This year, the COVID-19 pandemic has brought many issues related to older adults to the forefront of media coverage, and more importantly, to our dinner table conversations. As we all acknowledge the debt we owe to older adults -- those who have raised us, taught us, and modeled ethical living for us -- we also recognize their vulnerability during this difficult time.
This year, The Sephardic Foundation on Aging was transitioned from a non-profit nursing home serving older adults who immigrated from Greece, Turkey, and the Balkans to a private grantmaking foundation. Our mission is to foster innovation and collaboration in the field of aging so that older people can get the support and resources that they need to flourish and live out their lives with the dignity and care that they deserve.
An issue especially close to our hearts is preventing and responding to elder abuse. We built The Sephardic Home for the Aged because so many older adults in our community felt isolated and alone with no one to tend to their physical and emotional needs. As Ladino speakers, many of them were unable to communicate with their caregivers, and the comfort of familiar foods, music and cultural celebrations was absent from their lives.
Because we are so familiar with the depression and attendant physical ills that can accompany isolation, we were especially encouraged to learn about Sacred Spaces’ efforts to combat elder abuse and neglect. Our hearts break when we think about elders who have been advised to isolate, remain indoors, and stop accepting visitors. We know that such restrictions, while protecting our beloved elders from illness, also increase the risks of abuse both at home and in institutional settings.
We are proud to have partnered with Sacred Spaces on their new COVID-19 & elder abuse resources: one for community organizations, one for long-term care and medical facilities, and one for family members and caretakers. Each group can uniquely support, protect, and contribute to the prevention of elder abuse.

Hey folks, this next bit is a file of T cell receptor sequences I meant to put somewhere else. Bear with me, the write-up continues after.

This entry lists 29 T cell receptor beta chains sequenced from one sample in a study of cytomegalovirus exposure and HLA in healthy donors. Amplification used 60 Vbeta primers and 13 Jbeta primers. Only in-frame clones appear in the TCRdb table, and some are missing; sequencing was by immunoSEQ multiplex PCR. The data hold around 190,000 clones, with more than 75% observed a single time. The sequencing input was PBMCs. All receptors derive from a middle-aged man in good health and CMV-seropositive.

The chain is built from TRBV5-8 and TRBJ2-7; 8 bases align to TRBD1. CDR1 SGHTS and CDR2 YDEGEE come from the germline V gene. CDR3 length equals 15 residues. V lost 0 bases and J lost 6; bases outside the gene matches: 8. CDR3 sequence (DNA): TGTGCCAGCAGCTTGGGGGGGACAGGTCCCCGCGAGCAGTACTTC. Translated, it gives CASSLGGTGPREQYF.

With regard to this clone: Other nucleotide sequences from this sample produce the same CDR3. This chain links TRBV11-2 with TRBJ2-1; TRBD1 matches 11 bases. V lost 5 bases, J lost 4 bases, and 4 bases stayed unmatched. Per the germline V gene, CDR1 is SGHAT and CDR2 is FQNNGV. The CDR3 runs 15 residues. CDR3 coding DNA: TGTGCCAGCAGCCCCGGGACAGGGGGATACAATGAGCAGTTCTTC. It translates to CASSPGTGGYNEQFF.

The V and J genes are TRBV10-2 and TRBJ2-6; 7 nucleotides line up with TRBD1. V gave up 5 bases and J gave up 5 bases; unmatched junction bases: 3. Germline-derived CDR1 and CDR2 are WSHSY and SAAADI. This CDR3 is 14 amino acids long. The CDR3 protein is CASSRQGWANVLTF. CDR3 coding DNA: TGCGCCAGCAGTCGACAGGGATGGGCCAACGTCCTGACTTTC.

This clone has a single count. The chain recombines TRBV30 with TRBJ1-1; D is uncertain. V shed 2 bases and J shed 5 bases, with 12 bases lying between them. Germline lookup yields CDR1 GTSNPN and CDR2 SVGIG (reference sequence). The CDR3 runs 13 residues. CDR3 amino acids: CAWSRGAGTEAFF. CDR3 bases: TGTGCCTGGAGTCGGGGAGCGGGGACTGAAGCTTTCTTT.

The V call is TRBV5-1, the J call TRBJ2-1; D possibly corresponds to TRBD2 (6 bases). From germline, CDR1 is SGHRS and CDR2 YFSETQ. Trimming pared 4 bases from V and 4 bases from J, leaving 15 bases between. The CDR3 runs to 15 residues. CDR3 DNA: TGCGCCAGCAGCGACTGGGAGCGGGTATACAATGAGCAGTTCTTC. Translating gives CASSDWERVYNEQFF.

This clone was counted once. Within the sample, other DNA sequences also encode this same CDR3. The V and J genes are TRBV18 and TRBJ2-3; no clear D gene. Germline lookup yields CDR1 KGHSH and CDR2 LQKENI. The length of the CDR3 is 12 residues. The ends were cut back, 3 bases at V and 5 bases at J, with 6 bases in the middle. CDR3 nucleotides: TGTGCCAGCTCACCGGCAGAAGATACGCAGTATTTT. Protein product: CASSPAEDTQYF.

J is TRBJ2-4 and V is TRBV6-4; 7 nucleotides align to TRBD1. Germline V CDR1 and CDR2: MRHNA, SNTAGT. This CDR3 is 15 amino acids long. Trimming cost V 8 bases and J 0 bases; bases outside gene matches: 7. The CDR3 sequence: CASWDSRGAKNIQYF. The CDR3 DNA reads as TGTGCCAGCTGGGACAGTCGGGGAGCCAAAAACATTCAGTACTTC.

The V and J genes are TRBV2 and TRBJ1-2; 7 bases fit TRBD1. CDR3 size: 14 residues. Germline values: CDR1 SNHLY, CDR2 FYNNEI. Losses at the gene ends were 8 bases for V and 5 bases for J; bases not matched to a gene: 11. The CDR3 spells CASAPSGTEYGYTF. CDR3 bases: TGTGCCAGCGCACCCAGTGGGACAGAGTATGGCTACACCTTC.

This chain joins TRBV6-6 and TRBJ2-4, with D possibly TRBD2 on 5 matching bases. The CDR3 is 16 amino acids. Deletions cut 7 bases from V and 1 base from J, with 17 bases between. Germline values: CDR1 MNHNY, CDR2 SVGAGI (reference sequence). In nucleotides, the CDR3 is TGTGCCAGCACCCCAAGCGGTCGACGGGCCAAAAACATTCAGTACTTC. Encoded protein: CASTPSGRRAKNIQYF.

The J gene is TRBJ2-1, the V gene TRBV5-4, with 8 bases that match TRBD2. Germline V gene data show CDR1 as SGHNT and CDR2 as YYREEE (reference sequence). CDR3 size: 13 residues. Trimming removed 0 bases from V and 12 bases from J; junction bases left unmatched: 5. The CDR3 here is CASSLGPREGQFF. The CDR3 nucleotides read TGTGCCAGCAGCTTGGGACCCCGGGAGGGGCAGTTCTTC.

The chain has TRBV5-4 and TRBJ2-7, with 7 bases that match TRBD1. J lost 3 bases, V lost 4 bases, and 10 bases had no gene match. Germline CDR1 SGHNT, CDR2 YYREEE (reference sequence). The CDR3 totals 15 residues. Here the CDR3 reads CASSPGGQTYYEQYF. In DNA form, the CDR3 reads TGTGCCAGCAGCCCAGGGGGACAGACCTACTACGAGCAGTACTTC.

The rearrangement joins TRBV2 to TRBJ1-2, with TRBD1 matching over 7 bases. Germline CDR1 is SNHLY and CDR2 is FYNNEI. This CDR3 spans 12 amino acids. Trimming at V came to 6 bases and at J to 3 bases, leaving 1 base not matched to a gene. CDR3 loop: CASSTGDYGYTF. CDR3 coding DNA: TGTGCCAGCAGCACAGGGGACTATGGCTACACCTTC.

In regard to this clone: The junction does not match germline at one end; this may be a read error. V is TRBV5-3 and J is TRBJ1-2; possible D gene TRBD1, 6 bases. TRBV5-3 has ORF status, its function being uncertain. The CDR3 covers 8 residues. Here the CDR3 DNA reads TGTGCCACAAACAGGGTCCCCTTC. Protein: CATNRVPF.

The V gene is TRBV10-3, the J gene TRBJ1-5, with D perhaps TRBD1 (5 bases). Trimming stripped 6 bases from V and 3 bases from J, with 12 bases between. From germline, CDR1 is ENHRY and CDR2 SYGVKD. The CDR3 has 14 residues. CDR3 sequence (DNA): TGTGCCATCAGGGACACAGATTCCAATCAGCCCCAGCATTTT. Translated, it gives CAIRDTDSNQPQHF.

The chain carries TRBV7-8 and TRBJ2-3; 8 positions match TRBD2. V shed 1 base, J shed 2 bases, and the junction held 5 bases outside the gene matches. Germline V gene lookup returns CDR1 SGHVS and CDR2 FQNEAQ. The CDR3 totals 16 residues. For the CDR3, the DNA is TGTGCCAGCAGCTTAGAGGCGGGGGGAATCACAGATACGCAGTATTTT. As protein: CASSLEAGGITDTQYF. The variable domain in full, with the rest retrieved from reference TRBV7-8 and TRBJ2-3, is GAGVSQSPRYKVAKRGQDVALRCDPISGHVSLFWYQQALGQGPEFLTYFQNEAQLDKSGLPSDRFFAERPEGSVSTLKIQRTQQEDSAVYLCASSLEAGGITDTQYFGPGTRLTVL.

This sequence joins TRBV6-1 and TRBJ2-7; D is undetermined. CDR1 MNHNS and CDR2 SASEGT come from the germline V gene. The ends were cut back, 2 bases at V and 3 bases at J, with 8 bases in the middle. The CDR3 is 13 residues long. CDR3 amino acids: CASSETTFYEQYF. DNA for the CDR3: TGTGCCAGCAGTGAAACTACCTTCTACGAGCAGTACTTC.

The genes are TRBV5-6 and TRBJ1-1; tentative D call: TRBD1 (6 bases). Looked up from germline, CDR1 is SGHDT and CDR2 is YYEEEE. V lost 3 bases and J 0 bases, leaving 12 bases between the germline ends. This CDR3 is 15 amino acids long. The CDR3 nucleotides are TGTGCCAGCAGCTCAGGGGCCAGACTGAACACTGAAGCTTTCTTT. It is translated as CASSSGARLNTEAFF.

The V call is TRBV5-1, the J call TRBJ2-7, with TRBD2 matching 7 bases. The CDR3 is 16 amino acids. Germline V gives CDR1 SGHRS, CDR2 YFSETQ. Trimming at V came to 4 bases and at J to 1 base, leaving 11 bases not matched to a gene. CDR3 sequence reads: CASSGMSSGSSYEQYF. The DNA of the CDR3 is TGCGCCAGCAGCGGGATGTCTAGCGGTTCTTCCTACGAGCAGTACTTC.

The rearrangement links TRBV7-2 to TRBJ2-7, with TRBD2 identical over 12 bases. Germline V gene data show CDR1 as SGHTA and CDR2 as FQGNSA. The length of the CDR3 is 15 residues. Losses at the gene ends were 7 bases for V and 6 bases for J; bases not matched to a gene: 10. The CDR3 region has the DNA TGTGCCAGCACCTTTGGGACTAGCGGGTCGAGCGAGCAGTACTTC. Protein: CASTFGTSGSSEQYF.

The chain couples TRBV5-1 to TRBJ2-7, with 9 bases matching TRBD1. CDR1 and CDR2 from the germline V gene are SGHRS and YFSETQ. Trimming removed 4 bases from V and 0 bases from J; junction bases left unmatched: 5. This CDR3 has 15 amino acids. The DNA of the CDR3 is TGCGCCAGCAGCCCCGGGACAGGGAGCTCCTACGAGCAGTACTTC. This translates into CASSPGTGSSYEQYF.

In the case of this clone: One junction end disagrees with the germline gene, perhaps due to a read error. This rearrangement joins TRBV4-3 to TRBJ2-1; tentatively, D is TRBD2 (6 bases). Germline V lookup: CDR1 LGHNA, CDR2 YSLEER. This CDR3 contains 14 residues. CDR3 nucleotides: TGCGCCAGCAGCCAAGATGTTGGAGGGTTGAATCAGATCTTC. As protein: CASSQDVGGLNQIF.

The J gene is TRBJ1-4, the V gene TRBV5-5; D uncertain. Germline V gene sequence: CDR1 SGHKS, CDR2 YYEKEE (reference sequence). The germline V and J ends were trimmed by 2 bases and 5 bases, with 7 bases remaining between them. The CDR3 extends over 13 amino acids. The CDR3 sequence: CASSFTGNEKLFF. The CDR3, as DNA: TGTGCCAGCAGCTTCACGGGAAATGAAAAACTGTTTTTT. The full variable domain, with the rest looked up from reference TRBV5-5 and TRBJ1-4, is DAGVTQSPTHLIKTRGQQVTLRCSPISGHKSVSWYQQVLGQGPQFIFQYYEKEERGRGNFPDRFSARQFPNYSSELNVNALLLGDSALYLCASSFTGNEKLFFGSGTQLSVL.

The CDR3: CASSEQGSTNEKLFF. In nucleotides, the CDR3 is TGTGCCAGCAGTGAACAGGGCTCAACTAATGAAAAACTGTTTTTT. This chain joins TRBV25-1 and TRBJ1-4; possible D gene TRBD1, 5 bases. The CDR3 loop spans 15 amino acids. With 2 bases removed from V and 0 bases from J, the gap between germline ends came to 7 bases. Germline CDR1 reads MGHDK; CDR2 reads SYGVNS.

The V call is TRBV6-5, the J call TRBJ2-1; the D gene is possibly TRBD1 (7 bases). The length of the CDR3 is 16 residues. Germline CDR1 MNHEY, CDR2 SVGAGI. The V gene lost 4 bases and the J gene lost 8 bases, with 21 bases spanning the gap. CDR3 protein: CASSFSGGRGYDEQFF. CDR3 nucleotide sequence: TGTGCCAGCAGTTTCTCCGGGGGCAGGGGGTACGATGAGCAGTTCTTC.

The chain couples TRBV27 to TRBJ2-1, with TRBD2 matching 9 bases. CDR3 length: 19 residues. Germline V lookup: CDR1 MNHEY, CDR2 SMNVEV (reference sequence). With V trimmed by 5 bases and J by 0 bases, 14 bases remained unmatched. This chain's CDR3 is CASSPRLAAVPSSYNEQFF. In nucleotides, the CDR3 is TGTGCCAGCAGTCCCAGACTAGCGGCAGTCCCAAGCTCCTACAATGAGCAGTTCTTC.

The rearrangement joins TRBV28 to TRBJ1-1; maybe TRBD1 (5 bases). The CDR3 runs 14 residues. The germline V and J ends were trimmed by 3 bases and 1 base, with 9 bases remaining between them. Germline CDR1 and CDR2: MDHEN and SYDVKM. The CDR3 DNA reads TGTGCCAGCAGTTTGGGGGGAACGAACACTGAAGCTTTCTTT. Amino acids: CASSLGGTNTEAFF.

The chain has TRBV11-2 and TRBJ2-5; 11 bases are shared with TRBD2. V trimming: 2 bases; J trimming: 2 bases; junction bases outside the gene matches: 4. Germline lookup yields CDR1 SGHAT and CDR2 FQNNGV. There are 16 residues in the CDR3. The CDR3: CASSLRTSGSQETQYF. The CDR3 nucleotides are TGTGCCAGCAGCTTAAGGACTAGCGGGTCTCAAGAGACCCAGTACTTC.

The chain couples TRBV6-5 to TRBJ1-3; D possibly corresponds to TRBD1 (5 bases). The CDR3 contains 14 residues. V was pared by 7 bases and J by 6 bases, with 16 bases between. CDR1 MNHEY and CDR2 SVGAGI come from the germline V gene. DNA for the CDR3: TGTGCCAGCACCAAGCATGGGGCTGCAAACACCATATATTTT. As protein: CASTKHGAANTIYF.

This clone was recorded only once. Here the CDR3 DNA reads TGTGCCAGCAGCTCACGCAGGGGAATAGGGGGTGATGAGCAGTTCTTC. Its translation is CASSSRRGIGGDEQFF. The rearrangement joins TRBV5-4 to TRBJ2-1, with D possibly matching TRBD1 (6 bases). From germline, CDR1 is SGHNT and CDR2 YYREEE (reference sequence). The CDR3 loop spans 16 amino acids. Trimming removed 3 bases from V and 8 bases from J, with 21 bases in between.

Community organizations (JCCs and synagogues) are trusted and critical resources for elders. They are well-positioned to decrease the prevalence of elder abuse by demonstrating a commitment to its prevention and serving as a point of connection for elders.
Jewish long-term care facilities and hospitals are sought by elders and their families as trusted extensions of the Jewish community. The most basic responsibility is to protect and safeguard the residents and patients in their care from abuse.
Family members and caretakers are at the forefront of identifying and mitigating risks of elder abuse by developing a deeper understanding of the issue, reducing a loved ones’ isolation, and monitoring their own stress level.
Quickly and collectively, we have changed our daily lives to protect each other from exposure to a potentially deadly virus. As we remain vigilant, we must also understand how acts of protection in one area of public health can lead to an increase of risk in another, specifically the abuse, neglect, and maltreatment of older adults. For the elders in our communities, mitigating the risks inherent in social isolation is as important as mitigating the impact of COVID-19.
Download this and other resources from Sacred Spaces here.
Joshua Hoffman is the Executive Director of The Sephardic Foundation on Aging, working to empower all older people to live happier, healthier lives. Previously, he was the Chief Financial & Operating Officer at Brooklyn Legal Services Corporation.